One major problem for this theory that androgens are inducing hyper GnRH secretion is that androgens typically have been shown to provide negative feedback on the HPG axis. So we would expect high androgen levels to provide heightened negative feedback and lower GnRH/LH secretion, rather than reducing negative feedback and facilitating increased GnRH/LH secretion. Indeed, androgen treatments not only reduce LH secretion in vivo, but also lower ARN Kiss1 levels further driving decreased GnRH output. 

The development of preclinical animal models has been extremely helpful in addressing the hypotheses around the neuroendocrine contributions to PCOS. These animal models have established an important role of the brain in the possible pathogenesis of PCOS. (3)

However, there are still missing pieces of information in some models with regard to GnRH neurons and their afferent neural network. Alongside clinical studies showing increased CSF GABA and blood kisspeptin levels in PCOS women, and an improvement in T and LH levels after treatment with an NK3R antagonist in PCOS women, the involvement of the neuroendocrine axis in the pathogenesis of PCOS is becoming more convincing. However, there are still unanswered questions because identifying specific neuron populations and signalling factors altered in PCOS is key to the development of potential therapeutics. (4) Besides KNDy and GABA neurons, there may be other potential neurons involved in directly or indirectly modulating GnRH neuron function that may be affected in PCOS. Since PCOS is often also a metabolic disorder, with increased adiposity and impaired insulin sensitivity, it is likely that metabolic-sensitive neurons (e.g., AgRP/NPY and POMC neurons) may also contribute to the neuroendocrine mechanisms underlying PCOS. Thus, future studies investigating the contribution of other neuron populations and the neuropeptides and neurotransmitters they release are needed to get a complete picture of the neuroendocrine origins and adult phenotype of PCOS.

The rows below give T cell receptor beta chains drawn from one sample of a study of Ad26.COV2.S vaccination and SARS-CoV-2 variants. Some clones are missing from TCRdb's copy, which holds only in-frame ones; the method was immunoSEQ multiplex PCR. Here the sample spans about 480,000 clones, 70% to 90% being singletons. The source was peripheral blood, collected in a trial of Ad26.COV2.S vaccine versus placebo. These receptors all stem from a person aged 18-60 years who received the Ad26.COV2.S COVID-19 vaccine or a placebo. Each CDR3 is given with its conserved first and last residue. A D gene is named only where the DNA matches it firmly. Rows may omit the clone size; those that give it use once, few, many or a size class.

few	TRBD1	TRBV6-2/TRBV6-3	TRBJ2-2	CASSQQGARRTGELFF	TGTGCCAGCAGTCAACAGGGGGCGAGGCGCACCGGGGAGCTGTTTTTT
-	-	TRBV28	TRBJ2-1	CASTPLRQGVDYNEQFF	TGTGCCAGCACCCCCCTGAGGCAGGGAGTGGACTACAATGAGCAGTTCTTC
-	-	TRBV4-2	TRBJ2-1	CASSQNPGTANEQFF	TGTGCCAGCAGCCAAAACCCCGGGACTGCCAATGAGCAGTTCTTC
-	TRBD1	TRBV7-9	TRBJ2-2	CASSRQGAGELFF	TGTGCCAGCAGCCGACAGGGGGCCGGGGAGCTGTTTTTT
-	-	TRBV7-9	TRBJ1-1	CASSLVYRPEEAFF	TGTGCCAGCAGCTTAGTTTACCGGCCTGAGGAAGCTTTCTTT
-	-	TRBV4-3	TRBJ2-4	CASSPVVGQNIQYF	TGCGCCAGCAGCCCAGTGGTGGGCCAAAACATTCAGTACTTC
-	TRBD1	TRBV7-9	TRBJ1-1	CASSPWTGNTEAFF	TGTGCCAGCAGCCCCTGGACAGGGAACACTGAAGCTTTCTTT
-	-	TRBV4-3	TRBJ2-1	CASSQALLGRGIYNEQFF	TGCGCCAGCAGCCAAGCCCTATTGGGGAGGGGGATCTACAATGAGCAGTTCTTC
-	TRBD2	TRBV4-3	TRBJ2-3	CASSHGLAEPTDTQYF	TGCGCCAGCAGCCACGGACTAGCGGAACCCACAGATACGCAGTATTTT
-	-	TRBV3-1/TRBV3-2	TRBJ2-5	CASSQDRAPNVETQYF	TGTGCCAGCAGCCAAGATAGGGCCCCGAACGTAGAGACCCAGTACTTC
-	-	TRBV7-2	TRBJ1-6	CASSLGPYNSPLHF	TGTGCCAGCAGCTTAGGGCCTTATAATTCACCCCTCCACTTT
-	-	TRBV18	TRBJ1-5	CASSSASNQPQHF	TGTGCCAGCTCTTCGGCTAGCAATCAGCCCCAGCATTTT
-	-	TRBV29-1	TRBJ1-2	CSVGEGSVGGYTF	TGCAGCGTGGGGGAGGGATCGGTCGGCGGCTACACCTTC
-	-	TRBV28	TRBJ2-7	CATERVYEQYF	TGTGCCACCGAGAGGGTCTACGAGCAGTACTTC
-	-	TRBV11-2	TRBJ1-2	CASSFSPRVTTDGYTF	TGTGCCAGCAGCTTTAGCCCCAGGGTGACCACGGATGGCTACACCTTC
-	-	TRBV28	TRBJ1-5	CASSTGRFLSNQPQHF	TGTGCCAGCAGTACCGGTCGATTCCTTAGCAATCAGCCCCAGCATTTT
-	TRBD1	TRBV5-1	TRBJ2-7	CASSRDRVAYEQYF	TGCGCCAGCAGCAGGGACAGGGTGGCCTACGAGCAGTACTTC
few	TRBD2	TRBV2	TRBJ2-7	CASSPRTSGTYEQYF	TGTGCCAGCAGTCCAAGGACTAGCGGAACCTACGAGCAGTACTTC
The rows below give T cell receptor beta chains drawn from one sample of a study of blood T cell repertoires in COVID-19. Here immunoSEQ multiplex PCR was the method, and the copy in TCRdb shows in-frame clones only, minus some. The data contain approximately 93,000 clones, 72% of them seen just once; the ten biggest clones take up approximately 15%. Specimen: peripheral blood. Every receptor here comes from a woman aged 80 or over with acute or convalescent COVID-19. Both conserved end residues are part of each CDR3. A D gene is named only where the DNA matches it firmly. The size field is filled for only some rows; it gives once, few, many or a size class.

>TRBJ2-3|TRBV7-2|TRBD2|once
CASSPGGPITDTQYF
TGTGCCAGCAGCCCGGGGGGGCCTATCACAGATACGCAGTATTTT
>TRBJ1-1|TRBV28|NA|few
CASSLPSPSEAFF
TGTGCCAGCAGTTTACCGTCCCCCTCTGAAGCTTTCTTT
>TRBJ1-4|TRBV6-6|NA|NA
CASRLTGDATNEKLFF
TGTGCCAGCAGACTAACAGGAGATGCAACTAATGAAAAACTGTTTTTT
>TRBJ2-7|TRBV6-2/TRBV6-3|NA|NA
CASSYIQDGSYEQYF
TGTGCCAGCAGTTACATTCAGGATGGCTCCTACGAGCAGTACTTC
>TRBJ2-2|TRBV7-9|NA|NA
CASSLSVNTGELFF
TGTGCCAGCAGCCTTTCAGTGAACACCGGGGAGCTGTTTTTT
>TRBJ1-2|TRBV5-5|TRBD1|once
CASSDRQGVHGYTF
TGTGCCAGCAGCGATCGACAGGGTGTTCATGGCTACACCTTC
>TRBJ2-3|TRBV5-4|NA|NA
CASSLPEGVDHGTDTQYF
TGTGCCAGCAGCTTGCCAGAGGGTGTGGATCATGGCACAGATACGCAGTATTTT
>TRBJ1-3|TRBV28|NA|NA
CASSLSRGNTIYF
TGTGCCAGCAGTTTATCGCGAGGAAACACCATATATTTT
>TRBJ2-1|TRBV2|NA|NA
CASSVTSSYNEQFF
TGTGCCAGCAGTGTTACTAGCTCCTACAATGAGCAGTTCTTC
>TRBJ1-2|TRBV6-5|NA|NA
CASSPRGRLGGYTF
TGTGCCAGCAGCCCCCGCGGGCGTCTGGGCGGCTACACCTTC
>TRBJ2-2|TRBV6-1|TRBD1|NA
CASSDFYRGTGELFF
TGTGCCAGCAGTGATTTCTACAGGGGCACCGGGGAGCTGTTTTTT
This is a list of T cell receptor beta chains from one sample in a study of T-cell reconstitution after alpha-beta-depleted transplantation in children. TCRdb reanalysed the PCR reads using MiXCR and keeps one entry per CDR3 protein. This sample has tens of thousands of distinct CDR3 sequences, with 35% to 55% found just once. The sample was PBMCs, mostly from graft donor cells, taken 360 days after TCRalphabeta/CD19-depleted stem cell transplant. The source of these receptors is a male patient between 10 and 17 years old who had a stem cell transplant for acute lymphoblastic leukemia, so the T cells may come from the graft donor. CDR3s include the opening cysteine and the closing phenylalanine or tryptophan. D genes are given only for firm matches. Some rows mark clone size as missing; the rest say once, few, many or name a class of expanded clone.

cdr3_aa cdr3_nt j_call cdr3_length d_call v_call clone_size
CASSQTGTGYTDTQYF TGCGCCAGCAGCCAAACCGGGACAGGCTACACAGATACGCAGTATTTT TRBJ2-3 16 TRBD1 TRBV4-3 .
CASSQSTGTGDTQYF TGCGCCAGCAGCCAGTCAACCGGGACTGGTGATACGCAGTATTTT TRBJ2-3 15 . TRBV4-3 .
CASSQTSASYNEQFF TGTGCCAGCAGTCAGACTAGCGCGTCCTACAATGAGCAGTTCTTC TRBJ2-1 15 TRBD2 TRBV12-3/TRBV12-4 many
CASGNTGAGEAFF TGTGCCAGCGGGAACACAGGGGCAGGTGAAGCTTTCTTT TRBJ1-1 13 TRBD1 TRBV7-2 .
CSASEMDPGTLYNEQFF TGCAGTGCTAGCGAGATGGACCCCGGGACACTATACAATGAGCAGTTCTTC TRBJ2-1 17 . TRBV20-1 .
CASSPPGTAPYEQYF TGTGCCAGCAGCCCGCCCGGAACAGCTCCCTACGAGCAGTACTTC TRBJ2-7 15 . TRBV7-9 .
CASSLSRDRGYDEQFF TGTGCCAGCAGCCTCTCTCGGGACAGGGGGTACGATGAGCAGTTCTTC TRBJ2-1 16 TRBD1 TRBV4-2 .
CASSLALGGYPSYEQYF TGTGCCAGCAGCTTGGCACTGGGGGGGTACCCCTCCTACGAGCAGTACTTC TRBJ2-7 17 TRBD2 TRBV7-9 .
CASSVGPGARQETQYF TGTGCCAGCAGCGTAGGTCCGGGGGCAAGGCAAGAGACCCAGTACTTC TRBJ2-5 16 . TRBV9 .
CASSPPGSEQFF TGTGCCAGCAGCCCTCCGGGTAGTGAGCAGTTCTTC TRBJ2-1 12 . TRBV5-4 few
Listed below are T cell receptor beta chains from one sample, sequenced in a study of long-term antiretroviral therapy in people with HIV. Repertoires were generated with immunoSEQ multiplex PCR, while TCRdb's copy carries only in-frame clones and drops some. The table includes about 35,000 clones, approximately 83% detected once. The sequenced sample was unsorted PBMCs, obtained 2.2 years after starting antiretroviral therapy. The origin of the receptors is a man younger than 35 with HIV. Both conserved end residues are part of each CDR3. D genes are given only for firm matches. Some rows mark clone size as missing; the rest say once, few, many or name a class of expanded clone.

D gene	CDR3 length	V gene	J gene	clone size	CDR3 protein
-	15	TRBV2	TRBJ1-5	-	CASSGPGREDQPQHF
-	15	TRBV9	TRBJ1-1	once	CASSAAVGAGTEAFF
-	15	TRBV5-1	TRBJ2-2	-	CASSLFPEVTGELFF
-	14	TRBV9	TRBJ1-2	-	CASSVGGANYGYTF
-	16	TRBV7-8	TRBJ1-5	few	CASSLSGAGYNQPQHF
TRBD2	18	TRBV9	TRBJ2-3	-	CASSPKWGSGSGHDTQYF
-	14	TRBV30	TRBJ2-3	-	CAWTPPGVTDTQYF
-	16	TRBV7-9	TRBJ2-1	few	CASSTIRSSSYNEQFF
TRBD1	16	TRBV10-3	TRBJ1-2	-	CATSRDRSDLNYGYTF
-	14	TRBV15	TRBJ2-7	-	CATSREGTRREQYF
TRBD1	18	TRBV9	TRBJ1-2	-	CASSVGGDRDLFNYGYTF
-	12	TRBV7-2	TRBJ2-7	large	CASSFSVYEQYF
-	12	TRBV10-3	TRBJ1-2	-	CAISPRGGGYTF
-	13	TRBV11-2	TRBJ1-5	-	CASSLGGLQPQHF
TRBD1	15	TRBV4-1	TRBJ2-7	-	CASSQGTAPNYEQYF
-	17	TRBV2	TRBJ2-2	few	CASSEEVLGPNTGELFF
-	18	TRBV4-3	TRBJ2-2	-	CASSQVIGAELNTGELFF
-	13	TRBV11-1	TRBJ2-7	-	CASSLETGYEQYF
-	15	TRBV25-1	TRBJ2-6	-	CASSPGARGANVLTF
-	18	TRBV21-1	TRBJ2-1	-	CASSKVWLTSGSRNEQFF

The association of PCOS with early onset Type 2 diabetes and Metabolic Syndrome, which together absorb a large and increasing proportion of medical expenditure and are a cause of significant physical and psychological morbidity, implies that a condition that affects 10% of all women needs more urgent and well-funded research.


  1. Endocrine disruptors and PCOS: elevated serum levels of bisphenol A in women with PCOS. J Clin Endocrinol Metab 2011
  2. New perspectives on the pathogenesis of PCOS: neuroendocrine origins. Trends in Endocrinol and Metab 2018
  3. Can animal models of PCOS help point the way towards early and effective therapeutic intervention in women with the syndrome? Endocrinology 2015
  4. Neuroendocrine determinants of Polycystic Ovary Syndrome. Int J Environ Res Public Health 2022